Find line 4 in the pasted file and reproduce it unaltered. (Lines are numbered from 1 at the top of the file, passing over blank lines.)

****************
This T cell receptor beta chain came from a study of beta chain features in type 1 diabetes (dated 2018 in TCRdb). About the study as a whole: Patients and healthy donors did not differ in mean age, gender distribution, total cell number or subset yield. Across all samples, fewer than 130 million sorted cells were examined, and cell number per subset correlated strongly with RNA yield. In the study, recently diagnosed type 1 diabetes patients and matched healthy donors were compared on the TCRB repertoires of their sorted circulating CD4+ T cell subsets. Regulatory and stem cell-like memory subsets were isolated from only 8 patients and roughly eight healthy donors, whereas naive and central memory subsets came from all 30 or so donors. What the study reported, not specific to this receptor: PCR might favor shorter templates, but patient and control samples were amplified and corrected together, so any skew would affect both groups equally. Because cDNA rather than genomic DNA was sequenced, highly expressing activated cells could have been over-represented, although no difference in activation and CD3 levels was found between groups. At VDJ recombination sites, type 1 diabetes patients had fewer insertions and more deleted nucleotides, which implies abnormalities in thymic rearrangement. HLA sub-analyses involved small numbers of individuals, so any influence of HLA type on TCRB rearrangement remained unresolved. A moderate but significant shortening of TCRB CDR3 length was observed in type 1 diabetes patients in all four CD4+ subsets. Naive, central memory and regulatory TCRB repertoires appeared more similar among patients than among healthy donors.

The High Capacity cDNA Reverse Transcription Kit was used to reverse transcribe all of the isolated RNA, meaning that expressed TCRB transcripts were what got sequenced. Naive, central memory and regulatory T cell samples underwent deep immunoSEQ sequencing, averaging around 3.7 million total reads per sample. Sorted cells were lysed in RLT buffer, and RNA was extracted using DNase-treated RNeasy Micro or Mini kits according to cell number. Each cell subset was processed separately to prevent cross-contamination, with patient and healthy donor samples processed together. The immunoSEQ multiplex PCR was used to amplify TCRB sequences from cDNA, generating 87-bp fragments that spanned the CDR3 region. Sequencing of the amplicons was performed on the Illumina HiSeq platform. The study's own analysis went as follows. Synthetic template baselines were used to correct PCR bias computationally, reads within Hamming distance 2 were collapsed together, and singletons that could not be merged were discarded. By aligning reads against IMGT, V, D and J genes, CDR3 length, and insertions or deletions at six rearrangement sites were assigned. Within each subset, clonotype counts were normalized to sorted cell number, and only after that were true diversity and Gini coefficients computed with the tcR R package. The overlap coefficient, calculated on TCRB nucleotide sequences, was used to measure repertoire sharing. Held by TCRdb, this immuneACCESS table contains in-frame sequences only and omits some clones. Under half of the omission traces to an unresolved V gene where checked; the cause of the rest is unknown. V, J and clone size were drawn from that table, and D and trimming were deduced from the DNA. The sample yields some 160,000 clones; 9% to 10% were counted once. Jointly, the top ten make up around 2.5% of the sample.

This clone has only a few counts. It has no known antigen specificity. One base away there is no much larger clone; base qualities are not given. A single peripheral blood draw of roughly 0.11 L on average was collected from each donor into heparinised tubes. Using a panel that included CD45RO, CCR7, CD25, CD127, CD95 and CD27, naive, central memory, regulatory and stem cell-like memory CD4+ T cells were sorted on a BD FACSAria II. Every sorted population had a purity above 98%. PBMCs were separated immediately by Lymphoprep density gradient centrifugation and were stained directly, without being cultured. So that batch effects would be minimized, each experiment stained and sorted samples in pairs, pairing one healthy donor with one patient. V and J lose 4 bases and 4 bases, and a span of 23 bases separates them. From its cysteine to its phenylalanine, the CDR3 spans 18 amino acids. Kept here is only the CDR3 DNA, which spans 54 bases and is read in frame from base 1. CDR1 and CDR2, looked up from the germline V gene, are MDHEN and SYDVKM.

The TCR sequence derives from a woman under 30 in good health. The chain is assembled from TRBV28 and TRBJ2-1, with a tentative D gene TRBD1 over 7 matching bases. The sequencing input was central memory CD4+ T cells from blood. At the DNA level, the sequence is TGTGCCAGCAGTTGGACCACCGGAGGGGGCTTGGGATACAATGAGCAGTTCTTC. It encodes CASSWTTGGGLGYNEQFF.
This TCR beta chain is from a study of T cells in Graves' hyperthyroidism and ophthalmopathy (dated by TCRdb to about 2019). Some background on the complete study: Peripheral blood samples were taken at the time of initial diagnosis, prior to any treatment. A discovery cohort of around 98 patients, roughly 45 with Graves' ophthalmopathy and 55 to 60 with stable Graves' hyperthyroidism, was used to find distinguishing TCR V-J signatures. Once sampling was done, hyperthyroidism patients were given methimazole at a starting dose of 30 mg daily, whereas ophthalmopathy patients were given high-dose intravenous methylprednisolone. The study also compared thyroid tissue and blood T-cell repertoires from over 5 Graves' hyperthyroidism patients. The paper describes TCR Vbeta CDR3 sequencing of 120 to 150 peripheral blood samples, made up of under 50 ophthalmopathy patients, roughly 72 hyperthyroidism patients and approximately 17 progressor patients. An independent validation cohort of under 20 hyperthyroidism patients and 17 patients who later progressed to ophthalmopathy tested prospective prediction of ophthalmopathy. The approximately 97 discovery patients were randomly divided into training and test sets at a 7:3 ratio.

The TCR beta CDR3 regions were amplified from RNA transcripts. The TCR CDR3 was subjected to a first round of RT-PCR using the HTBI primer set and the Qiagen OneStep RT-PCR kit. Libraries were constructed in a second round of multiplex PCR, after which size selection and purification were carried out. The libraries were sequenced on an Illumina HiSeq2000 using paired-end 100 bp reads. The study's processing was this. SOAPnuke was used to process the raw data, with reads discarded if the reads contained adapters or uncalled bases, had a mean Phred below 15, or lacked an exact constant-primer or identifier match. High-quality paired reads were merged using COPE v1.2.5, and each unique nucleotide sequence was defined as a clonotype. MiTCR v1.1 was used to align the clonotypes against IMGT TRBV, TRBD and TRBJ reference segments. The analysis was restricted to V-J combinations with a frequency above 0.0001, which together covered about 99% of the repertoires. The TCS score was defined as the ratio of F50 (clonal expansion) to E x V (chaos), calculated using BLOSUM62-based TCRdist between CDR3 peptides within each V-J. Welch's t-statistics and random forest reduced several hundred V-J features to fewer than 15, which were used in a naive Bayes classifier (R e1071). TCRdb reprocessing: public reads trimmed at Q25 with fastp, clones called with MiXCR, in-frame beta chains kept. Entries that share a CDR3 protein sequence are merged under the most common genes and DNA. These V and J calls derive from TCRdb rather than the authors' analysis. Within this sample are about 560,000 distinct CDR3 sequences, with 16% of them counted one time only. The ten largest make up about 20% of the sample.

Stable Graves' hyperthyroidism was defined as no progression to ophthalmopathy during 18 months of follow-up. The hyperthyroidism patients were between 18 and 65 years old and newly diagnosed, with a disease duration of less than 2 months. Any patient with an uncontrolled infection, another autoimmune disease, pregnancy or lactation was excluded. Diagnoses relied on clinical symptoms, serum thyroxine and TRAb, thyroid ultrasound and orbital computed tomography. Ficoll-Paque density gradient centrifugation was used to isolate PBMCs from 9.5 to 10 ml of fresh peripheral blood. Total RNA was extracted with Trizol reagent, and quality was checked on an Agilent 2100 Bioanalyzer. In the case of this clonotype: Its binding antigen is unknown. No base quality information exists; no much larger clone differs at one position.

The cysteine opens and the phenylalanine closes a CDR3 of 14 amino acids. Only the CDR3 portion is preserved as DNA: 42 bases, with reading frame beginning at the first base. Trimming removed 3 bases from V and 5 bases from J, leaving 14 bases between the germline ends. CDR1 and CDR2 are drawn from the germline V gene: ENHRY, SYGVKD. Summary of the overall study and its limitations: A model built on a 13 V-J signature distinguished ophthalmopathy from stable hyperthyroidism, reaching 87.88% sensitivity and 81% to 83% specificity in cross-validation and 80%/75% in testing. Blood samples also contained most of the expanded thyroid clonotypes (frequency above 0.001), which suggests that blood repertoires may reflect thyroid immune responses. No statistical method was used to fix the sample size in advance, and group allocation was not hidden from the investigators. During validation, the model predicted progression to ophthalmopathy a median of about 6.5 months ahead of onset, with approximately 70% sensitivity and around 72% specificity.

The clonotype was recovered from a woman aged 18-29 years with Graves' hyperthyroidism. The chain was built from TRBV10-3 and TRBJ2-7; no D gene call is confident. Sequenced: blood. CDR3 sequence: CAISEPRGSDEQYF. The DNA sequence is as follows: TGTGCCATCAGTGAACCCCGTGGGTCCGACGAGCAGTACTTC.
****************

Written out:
The TCR sequence derives from a woman under 30 in good health. The chain is assembled from TRBV28 and TRBJ2-1, with a tentative D gene TRBD1 over 7 matching bases. The sequencing input was central memory CD4+ T cells from blood. At the DNA level, the sequence is TGTGCCAGCAGTTGGACCACCGGAGGGGGCTTGGGATACAATGAGCAGTTCTTC. It encodes CASSWTTGGGLGYNEQFF.